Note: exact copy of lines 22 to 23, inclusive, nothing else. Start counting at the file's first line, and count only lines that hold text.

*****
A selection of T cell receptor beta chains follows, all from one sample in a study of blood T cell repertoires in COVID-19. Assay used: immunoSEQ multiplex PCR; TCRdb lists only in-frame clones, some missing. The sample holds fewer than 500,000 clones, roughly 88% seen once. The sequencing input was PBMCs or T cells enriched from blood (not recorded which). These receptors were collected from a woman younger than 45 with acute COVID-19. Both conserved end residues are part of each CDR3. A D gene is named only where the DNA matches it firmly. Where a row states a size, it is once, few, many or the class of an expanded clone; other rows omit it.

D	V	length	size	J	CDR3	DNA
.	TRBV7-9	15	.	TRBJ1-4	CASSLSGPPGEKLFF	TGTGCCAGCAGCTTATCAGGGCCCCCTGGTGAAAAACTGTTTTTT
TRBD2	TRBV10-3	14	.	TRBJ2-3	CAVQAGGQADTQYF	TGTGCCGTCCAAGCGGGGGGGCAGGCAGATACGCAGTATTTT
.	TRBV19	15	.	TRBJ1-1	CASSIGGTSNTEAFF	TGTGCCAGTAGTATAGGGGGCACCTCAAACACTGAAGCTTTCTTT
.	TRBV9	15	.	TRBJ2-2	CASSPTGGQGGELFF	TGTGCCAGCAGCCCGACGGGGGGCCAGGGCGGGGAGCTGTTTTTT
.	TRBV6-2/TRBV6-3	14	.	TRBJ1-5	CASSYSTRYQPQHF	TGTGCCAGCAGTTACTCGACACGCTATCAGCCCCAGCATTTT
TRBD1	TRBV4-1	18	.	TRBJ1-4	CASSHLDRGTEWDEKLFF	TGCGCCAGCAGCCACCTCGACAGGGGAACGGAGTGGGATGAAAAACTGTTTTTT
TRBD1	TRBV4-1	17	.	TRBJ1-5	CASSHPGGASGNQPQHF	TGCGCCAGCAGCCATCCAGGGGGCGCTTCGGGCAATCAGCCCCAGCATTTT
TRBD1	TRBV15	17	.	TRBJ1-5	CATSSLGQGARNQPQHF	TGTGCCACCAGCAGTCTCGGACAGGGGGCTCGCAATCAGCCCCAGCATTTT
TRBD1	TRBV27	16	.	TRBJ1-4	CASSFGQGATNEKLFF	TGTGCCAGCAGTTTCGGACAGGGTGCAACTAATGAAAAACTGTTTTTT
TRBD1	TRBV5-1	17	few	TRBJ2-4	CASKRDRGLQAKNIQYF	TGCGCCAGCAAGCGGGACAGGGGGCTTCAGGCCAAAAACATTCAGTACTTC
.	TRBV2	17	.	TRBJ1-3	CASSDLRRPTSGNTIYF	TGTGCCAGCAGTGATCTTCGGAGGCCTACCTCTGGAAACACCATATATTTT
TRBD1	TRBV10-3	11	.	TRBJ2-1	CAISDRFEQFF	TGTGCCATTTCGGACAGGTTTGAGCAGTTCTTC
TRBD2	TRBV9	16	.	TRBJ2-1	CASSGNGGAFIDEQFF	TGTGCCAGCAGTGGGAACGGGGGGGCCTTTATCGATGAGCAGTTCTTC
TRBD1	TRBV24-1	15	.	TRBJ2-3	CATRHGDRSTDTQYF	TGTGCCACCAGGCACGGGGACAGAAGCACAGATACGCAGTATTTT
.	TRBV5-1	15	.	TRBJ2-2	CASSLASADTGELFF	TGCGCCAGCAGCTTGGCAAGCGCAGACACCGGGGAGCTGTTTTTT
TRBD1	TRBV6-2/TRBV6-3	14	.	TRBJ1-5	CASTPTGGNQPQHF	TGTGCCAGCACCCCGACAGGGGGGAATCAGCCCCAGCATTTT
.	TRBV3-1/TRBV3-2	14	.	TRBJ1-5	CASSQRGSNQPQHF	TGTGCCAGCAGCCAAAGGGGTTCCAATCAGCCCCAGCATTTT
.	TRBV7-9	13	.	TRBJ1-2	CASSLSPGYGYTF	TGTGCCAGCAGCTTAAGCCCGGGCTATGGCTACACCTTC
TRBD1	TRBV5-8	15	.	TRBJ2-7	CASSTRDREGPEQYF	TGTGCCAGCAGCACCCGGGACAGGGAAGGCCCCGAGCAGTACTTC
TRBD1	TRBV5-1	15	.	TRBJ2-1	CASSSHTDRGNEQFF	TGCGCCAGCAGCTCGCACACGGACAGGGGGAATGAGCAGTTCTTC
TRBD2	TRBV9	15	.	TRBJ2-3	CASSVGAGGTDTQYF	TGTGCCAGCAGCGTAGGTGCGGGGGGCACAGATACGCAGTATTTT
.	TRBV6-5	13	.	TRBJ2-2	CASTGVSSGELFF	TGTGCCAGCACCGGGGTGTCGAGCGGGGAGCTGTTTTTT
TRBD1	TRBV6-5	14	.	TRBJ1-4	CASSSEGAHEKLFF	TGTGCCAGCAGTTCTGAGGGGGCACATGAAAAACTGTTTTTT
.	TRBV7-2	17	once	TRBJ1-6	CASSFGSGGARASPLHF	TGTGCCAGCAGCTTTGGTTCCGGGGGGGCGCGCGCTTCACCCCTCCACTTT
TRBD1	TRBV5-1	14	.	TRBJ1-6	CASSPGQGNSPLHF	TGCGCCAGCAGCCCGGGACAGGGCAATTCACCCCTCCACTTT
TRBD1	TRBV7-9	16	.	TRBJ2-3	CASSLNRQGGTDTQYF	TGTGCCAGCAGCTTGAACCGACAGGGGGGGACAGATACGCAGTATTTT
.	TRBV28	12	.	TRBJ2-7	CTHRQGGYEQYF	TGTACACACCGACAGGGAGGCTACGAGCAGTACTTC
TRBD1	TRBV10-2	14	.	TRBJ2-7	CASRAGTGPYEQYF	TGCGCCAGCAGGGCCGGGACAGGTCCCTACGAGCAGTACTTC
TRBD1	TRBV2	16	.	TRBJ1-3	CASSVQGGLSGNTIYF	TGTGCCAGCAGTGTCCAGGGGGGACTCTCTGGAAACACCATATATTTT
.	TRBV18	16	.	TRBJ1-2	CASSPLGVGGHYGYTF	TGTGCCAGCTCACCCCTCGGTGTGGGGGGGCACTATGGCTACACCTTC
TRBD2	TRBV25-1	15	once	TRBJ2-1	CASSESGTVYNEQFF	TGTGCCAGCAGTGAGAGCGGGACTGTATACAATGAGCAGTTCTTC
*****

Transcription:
TRBD1	TRBV5-1	15	.	TRBJ2-1	CASSSHTDRGNEQFF	TGCGCCAGCAGCTCGCACACGGACAGGGGGAATGAGCAGTTCTTC
TRBD2	TRBV9	15	.	TRBJ2-3	CASSVGAGGTDTQYF	TGTGCCAGCAGCGTAGGTGCGGGGGGCACAGATACGCAGTATTTT